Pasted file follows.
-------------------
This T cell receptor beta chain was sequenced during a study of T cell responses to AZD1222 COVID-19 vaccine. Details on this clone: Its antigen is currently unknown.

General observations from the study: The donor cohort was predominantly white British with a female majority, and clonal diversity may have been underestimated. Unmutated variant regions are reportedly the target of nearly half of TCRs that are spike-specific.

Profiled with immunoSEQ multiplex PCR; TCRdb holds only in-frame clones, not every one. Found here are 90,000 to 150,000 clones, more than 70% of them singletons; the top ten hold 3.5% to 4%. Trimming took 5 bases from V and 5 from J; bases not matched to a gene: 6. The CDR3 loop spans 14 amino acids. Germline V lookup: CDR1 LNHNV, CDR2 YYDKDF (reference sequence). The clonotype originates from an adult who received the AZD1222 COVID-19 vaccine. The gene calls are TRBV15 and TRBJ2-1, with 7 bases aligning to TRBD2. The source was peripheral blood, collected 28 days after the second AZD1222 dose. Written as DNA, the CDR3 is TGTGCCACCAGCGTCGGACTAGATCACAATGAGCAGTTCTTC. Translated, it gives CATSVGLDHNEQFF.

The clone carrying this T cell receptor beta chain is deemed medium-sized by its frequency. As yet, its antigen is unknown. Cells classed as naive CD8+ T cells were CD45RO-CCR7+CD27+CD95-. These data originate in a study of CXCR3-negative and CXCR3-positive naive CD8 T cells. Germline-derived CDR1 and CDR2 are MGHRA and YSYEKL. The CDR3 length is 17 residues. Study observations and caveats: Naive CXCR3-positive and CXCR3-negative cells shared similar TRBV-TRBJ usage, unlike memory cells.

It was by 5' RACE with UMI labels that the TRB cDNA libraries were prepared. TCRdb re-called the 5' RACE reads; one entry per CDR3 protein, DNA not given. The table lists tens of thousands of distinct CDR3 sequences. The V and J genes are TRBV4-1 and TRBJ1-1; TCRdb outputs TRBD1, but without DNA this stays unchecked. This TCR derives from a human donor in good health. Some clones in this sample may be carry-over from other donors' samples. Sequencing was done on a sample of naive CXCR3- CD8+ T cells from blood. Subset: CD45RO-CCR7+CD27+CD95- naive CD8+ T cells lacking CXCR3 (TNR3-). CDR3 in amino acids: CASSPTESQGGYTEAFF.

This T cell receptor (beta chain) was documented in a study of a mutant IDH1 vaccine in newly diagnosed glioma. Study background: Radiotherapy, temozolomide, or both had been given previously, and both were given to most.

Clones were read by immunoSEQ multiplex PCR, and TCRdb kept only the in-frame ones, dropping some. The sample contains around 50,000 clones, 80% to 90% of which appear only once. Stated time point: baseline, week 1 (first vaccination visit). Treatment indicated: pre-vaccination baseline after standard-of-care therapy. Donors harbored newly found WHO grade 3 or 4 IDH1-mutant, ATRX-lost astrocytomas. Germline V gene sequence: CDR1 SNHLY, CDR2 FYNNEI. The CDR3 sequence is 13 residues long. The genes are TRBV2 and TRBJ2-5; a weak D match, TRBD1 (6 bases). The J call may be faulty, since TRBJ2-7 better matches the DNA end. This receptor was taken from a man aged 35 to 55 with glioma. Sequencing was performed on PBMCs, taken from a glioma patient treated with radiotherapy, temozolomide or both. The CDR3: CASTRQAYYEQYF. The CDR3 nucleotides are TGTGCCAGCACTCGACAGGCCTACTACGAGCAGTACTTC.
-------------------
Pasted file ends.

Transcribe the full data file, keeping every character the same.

This T cell receptor beta chain was sequenced during a study of T cell responses to AZD1222 COVID-19 vaccine. Details on this clone: Its antigen is currently unknown.

General observations from the study: The donor cohort was predominantly white British with a female majority, and clonal diversity may have been underestimated. Unmutated variant regions are reportedly the target of nearly half of TCRs that are spike-specific.

Profiled with immunoSEQ multiplex PCR; TCRdb holds only in-frame clones, not every one. Found here are 90,000 to 150,000 clones, more than 70% of them singletons; the top ten hold 3.5% to 4%. Trimming took 5 bases from V and 5 from J; bases not matched to a gene: 6. The CDR3 loop spans 14 amino acids. Germline V lookup: CDR1 LNHNV, CDR2 YYDKDF (reference sequence). The clonotype originates from an adult who received the AZD1222 COVID-19 vaccine. The gene calls are TRBV15 and TRBJ2-1, with 7 bases aligning to TRBD2. The source was peripheral blood, collected 28 days after the second AZD1222 dose. Written as DNA, the CDR3 is TGTGCCACCAGCGTCGGACTAGATCACAATGAGCAGTTCTTC. Translated, it gives CATSVGLDHNEQFF.

The clone carrying this T cell receptor beta chain is deemed medium-sized by its frequency. As yet, its antigen is unknown. Cells classed as naive CD8+ T cells were CD45RO-CCR7+CD27+CD95-. These data originate in a study of CXCR3-negative and CXCR3-positive naive CD8 T cells. Germline-derived CDR1 and CDR2 are MGHRA and YSYEKL. The CDR3 length is 17 residues. Study observations and caveats: Naive CXCR3-positive and CXCR3-negative cells shared similar TRBV-TRBJ usage, unlike memory cells.

It was by 5' RACE with UMI labels that the TRB cDNA libraries were prepared. TCRdb re-called the 5' RACE reads; one entry per CDR3 protein, DNA not given. The table lists tens of thousands of distinct CDR3 sequences. The V and J genes are TRBV4-1 and TRBJ1-1; TCRdb outputs TRBD1, but without DNA this stays unchecked. This TCR derives from a human donor in good health. Some clones in this sample may be carry-over from other donors' samples. Sequencing was done on a sample of naive CXCR3- CD8+ T cells from blood. Subset: CD45RO-CCR7+CD27+CD95- naive CD8+ T cells lacking CXCR3 (TNR3-). CDR3 in amino acids: CASSPTESQGGYTEAFF.

This T cell receptor (beta chain) was documented in a study of a mutant IDH1 vaccine in newly diagnosed glioma. Study background: Radiotherapy, temozolomide, or both had been given previously, and both were given to most.

Clones were read by immunoSEQ multiplex PCR, and TCRdb kept only the in-frame ones, dropping some. The sample contains around 50,000 clones, 80% to 90% of which appear only once. Stated time point: baseline, week 1 (first vaccination visit). Treatment indicated: pre-vaccination baseline after standard-of-care therapy. Donors harbored newly found WHO grade 3 or 4 IDH1-mutant, ATRX-lost astrocytomas. Germline V gene sequence: CDR1 SNHLY, CDR2 FYNNEI. The CDR3 sequence is 13 residues long. The genes are TRBV2 and TRBJ2-5; a weak D match, TRBD1 (6 bases). The J call may be faulty, since TRBJ2-7 better matches the DNA end. This receptor was taken from a man aged 35 to 55 with glioma. Sequencing was performed on PBMCs, taken from a glioma patient treated with radiotherapy, temozolomide or both. The CDR3: CASTRQAYYEQYF. The CDR3 nucleotides are TGTGCCAGCACTCGACAGGCCTACTACGAGCAGTACTTC.